"Kenneth Branagh is a very exuberant, intelligent, witty man, and he's driven," says Reeves, "His drive and energy is remarkable. And the more and more I read the play, the more I enjoyed it.
"I love it. I love the soliloquies. I read Shakespeare and I love to speak it. I love acting Shakespeare, and it was Don John! And what was it he says?" Reeves begins to reenact his role in the film under his breath, before coming out with his favored line, at which point he comes to life: "'In this, though I may not be a flattering honest man, it must not be denied that I am a plain-dealing villain!' I love that: 'I am a plain-dealing villain!'"
One of the accoutrements of being an actor is traveling to exotic locations to film, and Keanu Reeves has had his share of traveling - one of his favorite parts of the business.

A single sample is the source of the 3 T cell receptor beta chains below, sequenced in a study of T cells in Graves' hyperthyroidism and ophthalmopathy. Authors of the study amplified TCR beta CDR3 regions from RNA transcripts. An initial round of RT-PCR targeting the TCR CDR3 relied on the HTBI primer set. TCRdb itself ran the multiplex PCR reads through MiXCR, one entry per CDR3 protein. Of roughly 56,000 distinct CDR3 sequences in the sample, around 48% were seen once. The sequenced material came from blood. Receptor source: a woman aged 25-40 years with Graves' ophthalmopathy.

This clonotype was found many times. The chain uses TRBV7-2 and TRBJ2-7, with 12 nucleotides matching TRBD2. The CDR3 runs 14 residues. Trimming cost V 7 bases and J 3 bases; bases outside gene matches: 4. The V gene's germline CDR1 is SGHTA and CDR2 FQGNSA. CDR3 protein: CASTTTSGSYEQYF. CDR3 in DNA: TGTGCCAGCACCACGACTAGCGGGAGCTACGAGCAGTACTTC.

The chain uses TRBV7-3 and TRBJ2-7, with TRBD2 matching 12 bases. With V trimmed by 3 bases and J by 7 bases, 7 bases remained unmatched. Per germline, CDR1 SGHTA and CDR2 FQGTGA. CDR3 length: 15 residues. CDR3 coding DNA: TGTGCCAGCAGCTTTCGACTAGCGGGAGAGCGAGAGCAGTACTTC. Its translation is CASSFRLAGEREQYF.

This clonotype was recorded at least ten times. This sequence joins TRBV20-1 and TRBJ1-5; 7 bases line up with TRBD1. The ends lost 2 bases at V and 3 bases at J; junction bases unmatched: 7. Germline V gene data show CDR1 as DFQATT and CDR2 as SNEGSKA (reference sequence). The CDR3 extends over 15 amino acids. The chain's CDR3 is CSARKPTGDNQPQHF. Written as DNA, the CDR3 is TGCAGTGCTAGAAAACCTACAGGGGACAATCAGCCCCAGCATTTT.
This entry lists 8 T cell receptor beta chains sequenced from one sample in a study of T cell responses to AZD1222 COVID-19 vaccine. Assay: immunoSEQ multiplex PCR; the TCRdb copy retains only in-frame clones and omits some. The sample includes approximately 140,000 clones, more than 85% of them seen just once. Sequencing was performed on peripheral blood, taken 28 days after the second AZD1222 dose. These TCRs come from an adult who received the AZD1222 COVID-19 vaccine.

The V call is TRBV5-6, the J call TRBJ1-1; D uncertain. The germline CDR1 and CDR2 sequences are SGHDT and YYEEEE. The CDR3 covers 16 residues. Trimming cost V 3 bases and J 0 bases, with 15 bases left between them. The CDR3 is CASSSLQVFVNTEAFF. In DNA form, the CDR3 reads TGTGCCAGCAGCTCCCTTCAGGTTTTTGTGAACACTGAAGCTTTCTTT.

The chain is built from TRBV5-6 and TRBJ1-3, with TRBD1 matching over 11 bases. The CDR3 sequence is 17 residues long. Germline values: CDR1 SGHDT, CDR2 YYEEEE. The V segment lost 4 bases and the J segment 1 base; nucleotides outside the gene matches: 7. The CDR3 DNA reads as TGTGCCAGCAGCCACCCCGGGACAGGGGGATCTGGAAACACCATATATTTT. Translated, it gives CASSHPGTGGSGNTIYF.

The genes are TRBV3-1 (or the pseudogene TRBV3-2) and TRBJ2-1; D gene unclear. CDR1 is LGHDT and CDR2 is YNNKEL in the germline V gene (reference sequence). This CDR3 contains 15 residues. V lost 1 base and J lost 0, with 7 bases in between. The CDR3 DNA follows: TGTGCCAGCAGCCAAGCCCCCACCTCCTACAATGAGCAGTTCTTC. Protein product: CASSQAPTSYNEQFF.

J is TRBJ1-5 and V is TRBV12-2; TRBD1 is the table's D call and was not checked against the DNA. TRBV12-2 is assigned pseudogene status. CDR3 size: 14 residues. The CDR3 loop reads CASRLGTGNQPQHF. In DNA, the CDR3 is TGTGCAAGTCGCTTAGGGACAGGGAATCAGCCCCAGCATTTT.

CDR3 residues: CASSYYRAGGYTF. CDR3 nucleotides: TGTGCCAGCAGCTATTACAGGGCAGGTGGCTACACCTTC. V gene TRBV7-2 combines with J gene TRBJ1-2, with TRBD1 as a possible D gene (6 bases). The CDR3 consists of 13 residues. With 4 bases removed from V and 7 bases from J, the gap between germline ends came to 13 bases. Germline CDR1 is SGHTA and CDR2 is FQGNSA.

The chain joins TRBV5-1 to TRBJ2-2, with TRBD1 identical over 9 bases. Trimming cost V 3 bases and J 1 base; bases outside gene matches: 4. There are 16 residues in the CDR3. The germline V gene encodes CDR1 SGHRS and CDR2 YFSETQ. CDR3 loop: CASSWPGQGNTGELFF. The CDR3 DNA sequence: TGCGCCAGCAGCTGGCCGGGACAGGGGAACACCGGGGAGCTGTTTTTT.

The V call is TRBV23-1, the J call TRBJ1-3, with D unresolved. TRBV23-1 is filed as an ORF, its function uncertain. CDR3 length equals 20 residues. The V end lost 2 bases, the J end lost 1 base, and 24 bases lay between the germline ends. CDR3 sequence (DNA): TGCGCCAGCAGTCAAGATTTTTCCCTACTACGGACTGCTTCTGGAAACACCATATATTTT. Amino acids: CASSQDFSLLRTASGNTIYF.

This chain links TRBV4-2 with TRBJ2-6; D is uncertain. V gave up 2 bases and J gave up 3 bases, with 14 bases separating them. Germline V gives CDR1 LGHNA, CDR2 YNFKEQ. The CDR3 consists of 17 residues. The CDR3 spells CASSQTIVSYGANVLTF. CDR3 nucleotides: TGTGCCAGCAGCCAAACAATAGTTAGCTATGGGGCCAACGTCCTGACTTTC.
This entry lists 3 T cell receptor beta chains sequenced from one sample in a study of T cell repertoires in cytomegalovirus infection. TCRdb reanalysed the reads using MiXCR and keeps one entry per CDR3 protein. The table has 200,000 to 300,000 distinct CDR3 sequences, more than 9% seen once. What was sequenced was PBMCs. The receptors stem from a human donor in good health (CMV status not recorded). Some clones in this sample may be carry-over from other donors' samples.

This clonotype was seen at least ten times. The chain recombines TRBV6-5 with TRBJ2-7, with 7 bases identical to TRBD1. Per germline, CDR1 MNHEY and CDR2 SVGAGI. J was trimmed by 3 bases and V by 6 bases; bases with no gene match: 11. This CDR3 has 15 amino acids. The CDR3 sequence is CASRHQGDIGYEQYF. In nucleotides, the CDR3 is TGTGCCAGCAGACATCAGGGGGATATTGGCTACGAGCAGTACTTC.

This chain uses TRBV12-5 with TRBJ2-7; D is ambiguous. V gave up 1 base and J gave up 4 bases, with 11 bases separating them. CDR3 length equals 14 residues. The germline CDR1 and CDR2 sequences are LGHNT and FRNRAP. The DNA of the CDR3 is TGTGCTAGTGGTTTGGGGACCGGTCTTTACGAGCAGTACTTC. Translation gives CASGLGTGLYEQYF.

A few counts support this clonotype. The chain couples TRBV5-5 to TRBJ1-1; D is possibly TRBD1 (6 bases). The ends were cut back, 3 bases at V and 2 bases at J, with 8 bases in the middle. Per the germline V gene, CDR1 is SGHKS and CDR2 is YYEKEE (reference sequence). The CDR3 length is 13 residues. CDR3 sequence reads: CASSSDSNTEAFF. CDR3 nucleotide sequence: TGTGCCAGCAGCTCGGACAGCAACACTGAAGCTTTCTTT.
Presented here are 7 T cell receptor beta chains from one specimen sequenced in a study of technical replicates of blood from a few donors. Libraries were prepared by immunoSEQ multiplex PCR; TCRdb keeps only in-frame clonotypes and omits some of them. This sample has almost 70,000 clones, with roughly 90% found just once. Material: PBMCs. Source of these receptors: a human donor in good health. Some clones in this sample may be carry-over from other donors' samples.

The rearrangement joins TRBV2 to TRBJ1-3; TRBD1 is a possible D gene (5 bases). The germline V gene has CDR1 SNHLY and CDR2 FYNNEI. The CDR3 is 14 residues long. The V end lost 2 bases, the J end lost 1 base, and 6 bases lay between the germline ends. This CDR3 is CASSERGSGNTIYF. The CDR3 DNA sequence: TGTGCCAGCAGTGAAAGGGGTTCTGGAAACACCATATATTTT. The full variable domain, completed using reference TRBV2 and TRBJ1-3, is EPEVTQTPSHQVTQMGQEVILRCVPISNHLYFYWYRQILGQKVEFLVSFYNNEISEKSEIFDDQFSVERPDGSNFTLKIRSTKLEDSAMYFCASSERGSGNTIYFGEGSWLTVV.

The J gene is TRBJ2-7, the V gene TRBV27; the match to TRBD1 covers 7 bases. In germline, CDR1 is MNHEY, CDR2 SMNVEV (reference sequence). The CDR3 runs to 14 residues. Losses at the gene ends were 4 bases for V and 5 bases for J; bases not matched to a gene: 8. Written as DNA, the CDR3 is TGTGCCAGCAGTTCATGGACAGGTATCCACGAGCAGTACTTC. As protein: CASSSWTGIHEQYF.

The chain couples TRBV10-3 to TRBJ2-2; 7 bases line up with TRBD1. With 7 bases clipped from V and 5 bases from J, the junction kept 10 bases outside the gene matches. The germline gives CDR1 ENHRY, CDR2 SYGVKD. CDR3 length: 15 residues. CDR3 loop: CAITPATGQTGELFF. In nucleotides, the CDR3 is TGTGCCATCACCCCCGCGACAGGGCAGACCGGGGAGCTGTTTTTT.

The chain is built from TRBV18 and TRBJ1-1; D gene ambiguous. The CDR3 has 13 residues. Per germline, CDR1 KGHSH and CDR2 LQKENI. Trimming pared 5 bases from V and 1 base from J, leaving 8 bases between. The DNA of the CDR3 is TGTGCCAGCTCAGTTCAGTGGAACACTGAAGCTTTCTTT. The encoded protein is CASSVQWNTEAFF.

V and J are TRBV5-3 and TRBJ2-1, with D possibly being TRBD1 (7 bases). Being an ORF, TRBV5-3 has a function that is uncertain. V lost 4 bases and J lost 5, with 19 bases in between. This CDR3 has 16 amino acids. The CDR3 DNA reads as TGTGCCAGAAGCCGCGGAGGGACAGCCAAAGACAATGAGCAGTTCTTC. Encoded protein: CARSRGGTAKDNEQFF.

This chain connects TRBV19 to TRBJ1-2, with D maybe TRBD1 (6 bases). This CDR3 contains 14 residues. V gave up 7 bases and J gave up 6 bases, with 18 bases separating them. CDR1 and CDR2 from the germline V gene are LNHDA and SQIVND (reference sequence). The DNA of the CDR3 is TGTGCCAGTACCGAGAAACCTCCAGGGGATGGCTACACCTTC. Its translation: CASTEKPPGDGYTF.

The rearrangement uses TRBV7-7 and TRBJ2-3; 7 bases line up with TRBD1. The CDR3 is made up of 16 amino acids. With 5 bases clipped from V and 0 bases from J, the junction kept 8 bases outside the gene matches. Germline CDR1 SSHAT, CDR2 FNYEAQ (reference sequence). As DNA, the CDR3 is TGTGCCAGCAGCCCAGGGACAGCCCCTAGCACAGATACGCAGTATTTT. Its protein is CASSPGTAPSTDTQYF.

"Traveling is, ahhhhh," he sighs, throwing his arms up in the air. "I've been to Katmandu, Paris, London, Italy, Munich, and Bhutan."
Bhutan, a remote and secretive kingdom hidden in the Himalayas, was the sight chosen by Bernardo Bertolucci for the location of his latest production, Little Buddha. In order to maintain its Buddhists' values and shelter its society, the government in Bhutan imposed a limit of 2500 foreign visitors a year, and artificially inflated the prices, making it too expensive for most Western travelers.